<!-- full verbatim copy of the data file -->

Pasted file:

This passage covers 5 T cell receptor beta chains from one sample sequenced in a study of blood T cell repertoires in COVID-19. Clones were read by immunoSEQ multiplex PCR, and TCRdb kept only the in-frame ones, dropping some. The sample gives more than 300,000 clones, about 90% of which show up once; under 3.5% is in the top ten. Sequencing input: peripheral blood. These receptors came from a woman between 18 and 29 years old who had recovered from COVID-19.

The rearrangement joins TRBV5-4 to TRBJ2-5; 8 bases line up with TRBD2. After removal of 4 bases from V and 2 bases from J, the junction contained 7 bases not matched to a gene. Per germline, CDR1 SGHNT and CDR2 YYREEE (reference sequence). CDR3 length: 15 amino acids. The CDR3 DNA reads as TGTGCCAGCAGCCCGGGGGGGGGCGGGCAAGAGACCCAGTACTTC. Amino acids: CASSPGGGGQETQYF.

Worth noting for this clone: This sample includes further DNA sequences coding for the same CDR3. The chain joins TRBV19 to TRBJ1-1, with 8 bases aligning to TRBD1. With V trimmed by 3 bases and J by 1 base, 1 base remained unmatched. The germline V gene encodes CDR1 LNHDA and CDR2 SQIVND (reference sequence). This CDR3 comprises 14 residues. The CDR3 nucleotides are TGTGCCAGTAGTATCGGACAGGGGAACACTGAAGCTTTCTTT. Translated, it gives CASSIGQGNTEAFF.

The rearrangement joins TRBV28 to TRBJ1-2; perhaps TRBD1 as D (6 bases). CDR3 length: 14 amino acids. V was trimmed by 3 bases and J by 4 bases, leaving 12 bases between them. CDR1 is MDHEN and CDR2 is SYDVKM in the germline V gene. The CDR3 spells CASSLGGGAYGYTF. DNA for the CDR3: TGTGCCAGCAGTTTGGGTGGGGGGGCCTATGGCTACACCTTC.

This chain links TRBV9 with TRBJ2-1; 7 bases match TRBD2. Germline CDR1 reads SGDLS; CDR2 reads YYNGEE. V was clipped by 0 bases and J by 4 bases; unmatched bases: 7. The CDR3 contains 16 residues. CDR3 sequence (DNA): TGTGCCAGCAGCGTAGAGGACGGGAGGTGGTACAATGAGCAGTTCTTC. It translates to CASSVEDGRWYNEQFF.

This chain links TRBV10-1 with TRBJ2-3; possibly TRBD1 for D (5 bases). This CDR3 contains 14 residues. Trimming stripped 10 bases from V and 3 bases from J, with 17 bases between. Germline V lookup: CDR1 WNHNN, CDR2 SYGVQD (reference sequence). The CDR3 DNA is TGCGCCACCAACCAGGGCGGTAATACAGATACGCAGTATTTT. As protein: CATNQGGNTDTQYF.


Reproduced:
This passage covers 5 T cell receptor beta chains from one sample sequenced in a study of blood T cell repertoires in COVID-19. Clones were read by immunoSEQ multiplex PCR, and TCRdb kept only the in-frame ones, dropping some. The sample gives more than 300,000 clones, about 90% of which show up once; under 3.5% is in the top ten. Sequencing input: peripheral blood. These receptors came from a woman between 18 and 29 years old who had recovered from COVID-19.

The rearrangement joins TRBV5-4 to TRBJ2-5; 8 bases line up with TRBD2. After removal of 4 bases from V and 2 bases from J, the junction contained 7 bases not matched to a gene. Per germline, CDR1 SGHNT and CDR2 YYREEE (reference sequence). CDR3 length: 15 amino acids. The CDR3 DNA reads as TGTGCCAGCAGCCCGGGGGGGGGCGGGCAAGAGACCCAGTACTTC. Amino acids: CASSPGGGGQETQYF.

Worth noting for this clone: This sample includes further DNA sequences coding for the same CDR3. The chain joins TRBV19 to TRBJ1-1, with 8 bases aligning to TRBD1. With V trimmed by 3 bases and J by 1 base, 1 base remained unmatched. The germline V gene encodes CDR1 LNHDA and CDR2 SQIVND (reference sequence). This CDR3 comprises 14 residues. The CDR3 nucleotides are TGTGCCAGTAGTATCGGACAGGGGAACACTGAAGCTTTCTTT. Translated, it gives CASSIGQGNTEAFF.

The rearrangement joins TRBV28 to TRBJ1-2; perhaps TRBD1 as D (6 bases). CDR3 length: 14 amino acids. V was trimmed by 3 bases and J by 4 bases, leaving 12 bases between them. CDR1 is MDHEN and CDR2 is SYDVKM in the germline V gene. The CDR3 spells CASSLGGGAYGYTF. DNA for the CDR3: TGTGCCAGCAGTTTGGGTGGGGGGGCCTATGGCTACACCTTC.

This chain links TRBV9 with TRBJ2-1; 7 bases match TRBD2. Germline CDR1 reads SGDLS; CDR2 reads YYNGEE. V was clipped by 0 bases and J by 4 bases; unmatched bases: 7. The CDR3 contains 16 residues. CDR3 sequence (DNA): TGTGCCAGCAGCGTAGAGGACGGGAGGTGGTACAATGAGCAGTTCTTC. It translates to CASSVEDGRWYNEQFF.

This chain links TRBV10-1 with TRBJ2-3; possibly TRBD1 for D (5 bases). This CDR3 contains 14 residues. Trimming stripped 10 bases from V and 3 bases from J, with 17 bases between. Germline V lookup: CDR1 WNHNN, CDR2 SYGVQD (reference sequence). The CDR3 DNA is TGCGCCACCAACCAGGGCGGTAATACAGATACGCAGTATTTT. As protein: CATNQGGNTDTQYF.